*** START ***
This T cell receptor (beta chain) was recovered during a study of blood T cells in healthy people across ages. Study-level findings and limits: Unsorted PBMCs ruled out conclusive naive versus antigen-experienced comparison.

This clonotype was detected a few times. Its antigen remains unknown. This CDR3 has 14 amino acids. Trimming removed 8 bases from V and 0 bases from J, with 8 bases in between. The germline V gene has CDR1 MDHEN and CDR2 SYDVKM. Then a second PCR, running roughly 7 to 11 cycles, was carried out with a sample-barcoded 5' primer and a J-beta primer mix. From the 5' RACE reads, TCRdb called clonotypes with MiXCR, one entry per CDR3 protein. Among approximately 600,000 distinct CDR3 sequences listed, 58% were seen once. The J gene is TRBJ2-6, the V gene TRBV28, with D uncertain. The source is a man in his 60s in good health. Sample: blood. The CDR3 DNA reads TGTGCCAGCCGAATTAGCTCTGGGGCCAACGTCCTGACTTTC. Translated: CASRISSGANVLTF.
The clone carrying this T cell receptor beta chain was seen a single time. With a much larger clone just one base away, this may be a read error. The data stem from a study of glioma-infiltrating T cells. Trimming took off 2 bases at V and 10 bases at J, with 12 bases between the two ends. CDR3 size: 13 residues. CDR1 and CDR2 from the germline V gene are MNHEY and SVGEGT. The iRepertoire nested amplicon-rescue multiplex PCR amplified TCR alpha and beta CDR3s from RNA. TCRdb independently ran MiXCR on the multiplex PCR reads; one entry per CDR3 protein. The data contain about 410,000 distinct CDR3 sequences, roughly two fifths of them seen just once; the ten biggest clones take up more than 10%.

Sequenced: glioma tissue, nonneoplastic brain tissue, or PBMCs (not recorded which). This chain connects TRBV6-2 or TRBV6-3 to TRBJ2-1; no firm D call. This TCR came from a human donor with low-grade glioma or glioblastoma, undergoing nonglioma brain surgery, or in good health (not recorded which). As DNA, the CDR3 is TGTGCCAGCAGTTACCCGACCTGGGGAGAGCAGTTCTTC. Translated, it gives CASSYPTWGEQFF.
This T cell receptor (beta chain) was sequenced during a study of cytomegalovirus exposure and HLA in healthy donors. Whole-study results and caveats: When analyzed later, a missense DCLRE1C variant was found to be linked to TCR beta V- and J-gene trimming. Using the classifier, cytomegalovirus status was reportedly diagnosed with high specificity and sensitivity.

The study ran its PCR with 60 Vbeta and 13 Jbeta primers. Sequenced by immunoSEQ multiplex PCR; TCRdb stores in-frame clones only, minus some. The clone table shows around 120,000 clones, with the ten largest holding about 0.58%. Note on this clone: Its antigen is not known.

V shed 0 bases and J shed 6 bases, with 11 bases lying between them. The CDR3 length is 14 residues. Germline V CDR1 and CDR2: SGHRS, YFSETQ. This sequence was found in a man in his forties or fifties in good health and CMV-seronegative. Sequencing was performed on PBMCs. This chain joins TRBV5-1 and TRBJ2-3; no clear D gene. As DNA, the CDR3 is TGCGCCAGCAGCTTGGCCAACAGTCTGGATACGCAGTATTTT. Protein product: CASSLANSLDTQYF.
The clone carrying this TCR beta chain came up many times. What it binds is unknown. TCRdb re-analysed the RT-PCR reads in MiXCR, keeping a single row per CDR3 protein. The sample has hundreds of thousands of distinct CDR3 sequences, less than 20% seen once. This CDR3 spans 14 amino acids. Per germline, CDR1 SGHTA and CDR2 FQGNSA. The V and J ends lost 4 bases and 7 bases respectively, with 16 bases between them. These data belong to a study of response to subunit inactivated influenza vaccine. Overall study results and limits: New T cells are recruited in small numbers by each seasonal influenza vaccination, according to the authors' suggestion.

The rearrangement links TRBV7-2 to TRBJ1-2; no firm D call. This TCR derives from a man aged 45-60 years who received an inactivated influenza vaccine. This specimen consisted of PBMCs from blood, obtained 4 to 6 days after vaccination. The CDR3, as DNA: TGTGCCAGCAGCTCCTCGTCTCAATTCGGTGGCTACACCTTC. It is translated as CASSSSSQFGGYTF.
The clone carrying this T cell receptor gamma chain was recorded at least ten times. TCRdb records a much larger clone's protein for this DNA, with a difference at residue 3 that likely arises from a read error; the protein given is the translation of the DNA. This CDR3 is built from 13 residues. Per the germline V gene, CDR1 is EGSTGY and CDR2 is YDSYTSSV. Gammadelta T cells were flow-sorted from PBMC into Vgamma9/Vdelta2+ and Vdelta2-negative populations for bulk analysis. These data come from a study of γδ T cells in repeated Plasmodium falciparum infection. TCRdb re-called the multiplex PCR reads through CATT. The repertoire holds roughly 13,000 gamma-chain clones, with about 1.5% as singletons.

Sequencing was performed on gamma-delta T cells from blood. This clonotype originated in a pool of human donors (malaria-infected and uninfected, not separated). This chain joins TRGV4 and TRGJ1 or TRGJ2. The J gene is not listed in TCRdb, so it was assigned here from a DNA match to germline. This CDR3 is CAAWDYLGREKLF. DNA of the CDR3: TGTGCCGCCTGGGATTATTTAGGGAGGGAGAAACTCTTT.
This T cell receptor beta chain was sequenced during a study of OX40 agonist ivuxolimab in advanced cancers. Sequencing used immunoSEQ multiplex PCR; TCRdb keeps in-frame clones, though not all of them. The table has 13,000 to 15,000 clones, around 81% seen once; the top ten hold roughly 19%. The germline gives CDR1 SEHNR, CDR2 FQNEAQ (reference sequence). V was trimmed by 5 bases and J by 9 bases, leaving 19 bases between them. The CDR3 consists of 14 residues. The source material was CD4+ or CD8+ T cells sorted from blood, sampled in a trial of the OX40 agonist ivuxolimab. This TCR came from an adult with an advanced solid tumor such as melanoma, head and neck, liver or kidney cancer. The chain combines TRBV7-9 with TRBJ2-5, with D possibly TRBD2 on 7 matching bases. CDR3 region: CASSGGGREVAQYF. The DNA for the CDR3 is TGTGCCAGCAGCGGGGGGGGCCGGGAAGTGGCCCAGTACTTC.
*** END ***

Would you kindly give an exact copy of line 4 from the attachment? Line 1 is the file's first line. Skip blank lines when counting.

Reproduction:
Sequenced: glioma tissue, nonneoplastic brain tissue, or PBMCs (not recorded which). This chain connects TRBV6-2 or TRBV6-3 to TRBJ2-1; no firm D call. This TCR came from a human donor with low-grade glioma or glioblastoma, undergoing nonglioma brain surgery, or in good health (not recorded which). As DNA, the CDR3 is TGTGCCAGCAGTTACCCGACCTGGGGAGAGCAGTTCTTC. Translated, it gives CASSYPTWGEQFF.